ALBANY - State Sen. Betty Little (R-Queensbury) scored a bipartisan victory Tuesday, as reform to the state's Alcoholic Beverage Control Law bearing her name breezed through New York's upper legislative house.
Also garnering substantial bipartisan support in the state Assembly, the reforms to the ABC law would establish a temporary liquor license for businesses waiting for a permanent license from the state Liquor Authority.
After years of calling for reform of what she sees as an attack on small business, Little was pleased the bill had finally reached the floor.
"We all know how important small business is to us and New York State. These restaurants, bars and delis are small businesses," Little said. "By giving them this opportunity to give them a temporary license while their license is under review will allow them to get into business a lot faster than they have been."
Co-sponsored by upstate Democrats Craig Johnson and David Valesky, the legislation seeks to ease the burden on business owners who are regularly mired in red-tape for months, if not longer.
According to the Liquor Authority's recently appointed Commissioner Dennis Rosen, the regulatory agency has a backlog that reaches a full year.
And for Republican Joe Robach, making someone with a monetary investment wait that long before turning a profit isn't acceptable policy.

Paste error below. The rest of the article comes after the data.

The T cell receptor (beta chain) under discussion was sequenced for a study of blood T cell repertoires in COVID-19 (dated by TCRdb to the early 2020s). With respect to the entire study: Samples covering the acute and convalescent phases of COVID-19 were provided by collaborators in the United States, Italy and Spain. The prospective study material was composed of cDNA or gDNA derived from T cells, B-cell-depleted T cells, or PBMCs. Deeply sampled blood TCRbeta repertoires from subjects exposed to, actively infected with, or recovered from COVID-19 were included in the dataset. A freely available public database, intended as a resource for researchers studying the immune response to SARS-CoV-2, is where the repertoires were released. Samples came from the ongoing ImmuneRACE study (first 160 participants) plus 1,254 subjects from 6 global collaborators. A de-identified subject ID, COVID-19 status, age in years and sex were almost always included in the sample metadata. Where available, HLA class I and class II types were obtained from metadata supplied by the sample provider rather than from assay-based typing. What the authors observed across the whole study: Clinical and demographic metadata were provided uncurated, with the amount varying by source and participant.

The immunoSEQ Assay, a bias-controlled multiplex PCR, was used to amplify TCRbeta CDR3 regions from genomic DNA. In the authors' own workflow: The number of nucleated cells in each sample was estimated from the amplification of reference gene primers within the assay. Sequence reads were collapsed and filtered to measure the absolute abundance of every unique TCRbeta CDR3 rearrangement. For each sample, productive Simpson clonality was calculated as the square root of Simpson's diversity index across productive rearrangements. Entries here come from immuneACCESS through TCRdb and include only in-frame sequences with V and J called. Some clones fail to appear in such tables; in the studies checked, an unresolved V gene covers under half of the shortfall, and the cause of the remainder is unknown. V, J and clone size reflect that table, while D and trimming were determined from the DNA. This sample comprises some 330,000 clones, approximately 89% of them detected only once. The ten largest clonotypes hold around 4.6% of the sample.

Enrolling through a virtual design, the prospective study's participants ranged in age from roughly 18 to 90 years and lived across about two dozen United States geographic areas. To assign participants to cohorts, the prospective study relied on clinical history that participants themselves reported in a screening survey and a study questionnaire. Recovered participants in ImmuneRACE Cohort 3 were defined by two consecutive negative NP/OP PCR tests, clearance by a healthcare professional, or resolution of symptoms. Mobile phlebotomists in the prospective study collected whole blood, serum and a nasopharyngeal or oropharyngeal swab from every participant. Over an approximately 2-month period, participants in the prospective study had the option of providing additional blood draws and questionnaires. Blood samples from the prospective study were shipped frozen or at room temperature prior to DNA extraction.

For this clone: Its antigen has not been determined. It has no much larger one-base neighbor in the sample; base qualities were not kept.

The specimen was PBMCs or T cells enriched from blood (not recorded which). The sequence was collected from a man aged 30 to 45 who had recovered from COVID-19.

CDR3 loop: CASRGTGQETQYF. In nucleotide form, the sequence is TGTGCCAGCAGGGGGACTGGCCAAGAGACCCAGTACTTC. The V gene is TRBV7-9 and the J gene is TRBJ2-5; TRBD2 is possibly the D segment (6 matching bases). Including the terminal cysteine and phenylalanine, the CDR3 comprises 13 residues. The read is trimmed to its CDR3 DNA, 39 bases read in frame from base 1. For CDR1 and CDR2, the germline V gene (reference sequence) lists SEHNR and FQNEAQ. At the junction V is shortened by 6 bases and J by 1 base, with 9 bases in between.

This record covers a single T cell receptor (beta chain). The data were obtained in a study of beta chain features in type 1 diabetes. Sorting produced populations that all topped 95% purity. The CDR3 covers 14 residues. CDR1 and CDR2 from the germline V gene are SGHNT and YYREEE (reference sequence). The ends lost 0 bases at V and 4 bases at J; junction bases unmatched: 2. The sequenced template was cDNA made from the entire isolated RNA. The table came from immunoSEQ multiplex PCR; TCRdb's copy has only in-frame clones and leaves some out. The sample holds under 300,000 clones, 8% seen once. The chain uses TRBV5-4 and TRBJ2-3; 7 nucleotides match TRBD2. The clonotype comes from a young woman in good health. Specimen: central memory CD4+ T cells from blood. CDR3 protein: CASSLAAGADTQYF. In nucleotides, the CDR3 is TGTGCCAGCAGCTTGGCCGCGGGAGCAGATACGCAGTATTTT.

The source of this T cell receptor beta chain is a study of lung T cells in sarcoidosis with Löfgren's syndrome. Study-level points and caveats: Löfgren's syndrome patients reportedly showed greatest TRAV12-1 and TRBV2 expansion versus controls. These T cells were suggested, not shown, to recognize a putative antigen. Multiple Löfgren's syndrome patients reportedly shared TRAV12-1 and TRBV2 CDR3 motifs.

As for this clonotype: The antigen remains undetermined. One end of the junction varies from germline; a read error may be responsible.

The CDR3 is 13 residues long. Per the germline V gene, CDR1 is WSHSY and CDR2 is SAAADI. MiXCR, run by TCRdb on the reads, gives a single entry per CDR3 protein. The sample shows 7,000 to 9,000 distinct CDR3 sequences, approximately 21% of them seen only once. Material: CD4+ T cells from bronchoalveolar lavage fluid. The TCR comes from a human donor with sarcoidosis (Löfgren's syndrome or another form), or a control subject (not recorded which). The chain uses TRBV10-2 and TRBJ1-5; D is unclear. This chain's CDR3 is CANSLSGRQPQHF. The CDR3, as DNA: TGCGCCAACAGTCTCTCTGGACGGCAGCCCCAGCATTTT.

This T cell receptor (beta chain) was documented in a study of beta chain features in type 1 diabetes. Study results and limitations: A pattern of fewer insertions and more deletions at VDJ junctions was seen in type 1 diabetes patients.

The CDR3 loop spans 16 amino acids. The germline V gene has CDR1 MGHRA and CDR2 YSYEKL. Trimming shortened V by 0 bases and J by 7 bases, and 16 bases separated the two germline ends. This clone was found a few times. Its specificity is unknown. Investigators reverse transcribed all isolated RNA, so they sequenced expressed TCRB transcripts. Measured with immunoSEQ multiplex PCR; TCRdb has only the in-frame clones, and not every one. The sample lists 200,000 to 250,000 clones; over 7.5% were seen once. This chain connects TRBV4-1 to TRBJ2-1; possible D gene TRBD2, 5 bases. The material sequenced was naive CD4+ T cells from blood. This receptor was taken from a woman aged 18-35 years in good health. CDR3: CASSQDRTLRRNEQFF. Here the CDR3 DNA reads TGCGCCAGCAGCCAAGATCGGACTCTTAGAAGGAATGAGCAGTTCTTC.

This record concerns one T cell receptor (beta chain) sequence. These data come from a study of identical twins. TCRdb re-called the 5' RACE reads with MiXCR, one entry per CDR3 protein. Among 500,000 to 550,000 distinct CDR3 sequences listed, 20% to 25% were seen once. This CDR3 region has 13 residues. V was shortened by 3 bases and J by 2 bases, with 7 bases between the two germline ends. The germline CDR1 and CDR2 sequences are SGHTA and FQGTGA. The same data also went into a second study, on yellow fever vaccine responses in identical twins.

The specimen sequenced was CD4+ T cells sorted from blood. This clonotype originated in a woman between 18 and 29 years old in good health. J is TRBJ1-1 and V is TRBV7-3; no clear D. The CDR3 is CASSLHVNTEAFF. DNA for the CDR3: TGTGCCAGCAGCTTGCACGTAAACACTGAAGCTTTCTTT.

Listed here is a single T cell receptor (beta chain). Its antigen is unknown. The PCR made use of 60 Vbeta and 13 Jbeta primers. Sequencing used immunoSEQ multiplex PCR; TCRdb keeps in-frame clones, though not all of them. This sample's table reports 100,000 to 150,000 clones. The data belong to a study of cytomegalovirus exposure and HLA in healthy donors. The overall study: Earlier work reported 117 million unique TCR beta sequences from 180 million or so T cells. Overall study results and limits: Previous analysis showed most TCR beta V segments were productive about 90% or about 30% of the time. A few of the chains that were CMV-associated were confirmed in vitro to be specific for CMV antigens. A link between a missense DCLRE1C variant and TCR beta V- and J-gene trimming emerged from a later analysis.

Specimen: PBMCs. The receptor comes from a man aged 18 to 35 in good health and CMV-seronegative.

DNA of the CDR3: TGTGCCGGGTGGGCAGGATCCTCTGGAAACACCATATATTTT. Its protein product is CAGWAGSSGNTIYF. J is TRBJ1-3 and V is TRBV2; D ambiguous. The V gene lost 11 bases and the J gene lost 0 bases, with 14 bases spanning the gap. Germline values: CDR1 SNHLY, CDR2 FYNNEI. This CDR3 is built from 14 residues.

"People buy the property because they have to for timing or take the business from someone else and then have to wait for the Liquor Authority," Robach said. "You can imagine if you are paying rent on a building for eight months with no income coming in is pretty devastating."
The legislation would only affect businesses outside of New York City.
Like Little, Sen. Johnson sees the legislation as a necessary means of reigning in regulations that hurt economic development in New York State.
"For far too long the SLA has been dealing with backlogs," Johnson said. "And while there has been improvement, it just takes too long for a business looking to get the necessary permit."
Little lauded Rosen for expediting the licensing process, but noted that further legislation is necessary to fix the roots of the problem.
"Although Chairman Rosen has done a great job in reducing the backlog, this will make it part of the state Liquor Authority law," she said. "We will never have that kind of a backlog and we will help get those small businesses into operation much faster than in the past."
The amendments to the Alcoholic Beverage Control Law passed 58 to 3 in the Senate. The measures are currently being championed by Assembly Economic Development Committee Chair Robin Schimminger.